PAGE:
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Biffer1997 Biffer1997 is offline
 
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Lesson for graphing ordered pairs
Old 12-01-2007, 04:14 PM
 
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I am getting observed in a couple of weeks and would like to do a lesson on graphing ordered pairs. Does anyone have any interactive lessons or sites they recommend I could find some ideas? I could incorporate something to do with Christmas. I love to use picture books if anyone knows of any.
Thanks!


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Old 12-01-2007, 04:31 PM
 
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When I was student teaching some years ago my cooperating teacher did two lessons with ordered pairs that the children really enjoyed. In one lesson she had a grid on her board with small treats and the children had to correctly name the paired numbers to receive the treat. In another lesson she had a big grid taped out on the floor and the children played a game similar to Twister using ordered pairs as the destinations for their body parts.
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Battleship
Old 12-02-2007, 07:35 AM
 
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We've also played battleship with our kiddos. You can get the games, or there is an online powerpoint that's pretty cute. You can google it, or I can send it to you from school.
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Games to help
Old 12-03-2007, 04:01 PM
 
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I also played a form of Twister on the floor to help them. We went through together labeling the X axis, y axis, origin, etc. on the taped off grid. After everyone had a turn to stand on a pair of coordinates, we played tic tac toe and battleship. Tic tac toe is where students have a grid, and one person is X and one person is o. They have to try and get 4 points in a row, but they have to say the ordered pair before they can claim it. They loved Battleship and it really got them thinking about graphing coordinate points!
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book for coordinate graphing
Old 12-03-2007, 06:40 PM
 
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I love to teach coordinate graphing! Here are two ideas:

1) For literature to teach coordinate graphing, try A Fly on the Ceiling by Julie Glass. It is a "step into reading" book, so the text will be fairly easy for your kids to read independently, if desired. The story tells about how Descartes was a very messy guy and needed a system for finding everything in his room. Very cute story, as I recall.

2) A couple of years ago, we created a "5th grade code" using a coordinate grid. We randomly assigned each letter of the alphabet and the numbers 0-9 to spaces on the grid. We photocopied the code on cardstock and gave each 5th grader a copy. We could then write messages "in code" and the kids would have to locate the letters on the grid to decode the message. Once the kids were comfortable with it, we even let them answer us in code and write their own riddles.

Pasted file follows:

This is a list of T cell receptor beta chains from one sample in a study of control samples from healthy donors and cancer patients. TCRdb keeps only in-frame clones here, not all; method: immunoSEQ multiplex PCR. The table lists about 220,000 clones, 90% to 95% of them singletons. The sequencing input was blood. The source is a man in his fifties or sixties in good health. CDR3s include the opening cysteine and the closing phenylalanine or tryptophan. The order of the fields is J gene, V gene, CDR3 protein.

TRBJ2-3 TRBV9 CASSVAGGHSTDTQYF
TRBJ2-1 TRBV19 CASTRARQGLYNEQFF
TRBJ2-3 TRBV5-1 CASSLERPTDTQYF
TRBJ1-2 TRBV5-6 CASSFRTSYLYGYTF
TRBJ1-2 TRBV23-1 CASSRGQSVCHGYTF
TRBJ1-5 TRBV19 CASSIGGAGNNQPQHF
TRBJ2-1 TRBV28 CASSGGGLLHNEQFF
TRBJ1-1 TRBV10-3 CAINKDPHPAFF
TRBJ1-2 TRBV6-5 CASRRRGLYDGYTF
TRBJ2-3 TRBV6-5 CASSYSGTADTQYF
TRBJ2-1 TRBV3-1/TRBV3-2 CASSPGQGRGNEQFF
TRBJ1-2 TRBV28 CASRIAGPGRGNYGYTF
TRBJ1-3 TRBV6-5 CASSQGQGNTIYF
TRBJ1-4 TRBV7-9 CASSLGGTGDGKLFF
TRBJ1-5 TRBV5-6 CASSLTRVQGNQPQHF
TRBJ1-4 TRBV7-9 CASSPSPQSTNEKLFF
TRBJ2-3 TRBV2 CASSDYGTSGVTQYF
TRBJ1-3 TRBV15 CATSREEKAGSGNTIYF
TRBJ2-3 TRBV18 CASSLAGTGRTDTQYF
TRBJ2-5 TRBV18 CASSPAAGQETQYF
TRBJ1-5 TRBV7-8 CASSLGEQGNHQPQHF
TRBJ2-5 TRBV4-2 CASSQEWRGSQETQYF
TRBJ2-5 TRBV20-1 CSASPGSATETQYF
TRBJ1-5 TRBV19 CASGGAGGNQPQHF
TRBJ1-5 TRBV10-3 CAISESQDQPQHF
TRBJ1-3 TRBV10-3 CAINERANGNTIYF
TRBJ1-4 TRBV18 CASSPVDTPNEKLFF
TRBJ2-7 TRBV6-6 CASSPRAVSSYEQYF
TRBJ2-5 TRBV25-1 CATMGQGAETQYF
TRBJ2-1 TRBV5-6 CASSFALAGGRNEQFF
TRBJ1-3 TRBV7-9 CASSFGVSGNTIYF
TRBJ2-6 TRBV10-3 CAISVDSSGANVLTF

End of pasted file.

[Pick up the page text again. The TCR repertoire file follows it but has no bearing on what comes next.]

Good luck!


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Paul S. Paul S. is offline
 
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Battleship
Old 12-03-2007, 07:23 PM
 
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I like the idea of using tape on a tile floor... perhaps in the cafeteria. It would be very interactive. Just keep it meaningful.

Battleship does bring a bit of fun to the concept. I use the attached sheet, but I drew grid lines on my latest version. Also, please note that the word "point" is cut off.

To make extensions, I also introduce lines (perhaps at a later date). Simple ones such as x=4 and y=2 would easy for many kids. My brightest are taught the basics of y=mx + b. I call these "torpedos" and allow every player to use 3 or 4.

Your principal would probably like to know that you are going to use graphing with business type applications or basic statistical analysis at a later date.

Paul
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File Type: pdf battleship.pdf (28.6 KB, 566 views)
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Biffer1997 Biffer1997 is offline
 
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Thanks!
Old 12-06-2007, 01:43 PM
 
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These are all super ideas and such fun! Much better than the book worksheets. I am leaning towards doing a guided practice with the treats on the board--some students will have to place them at the coordinates listed on the treats, and others will have to write the coordinates down to retrieve them.

We as an independent practice activity, I think I will do the code idea. Kismet, would you be able to send me the code and a riddle? Thanks in advance!
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Battleship
Old 12-08-2007, 11:23 AM
 
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Thanks! I'm going to try this!
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Going Solo
Old 01-28-2008, 04:32 PM
 
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I Need The Answers
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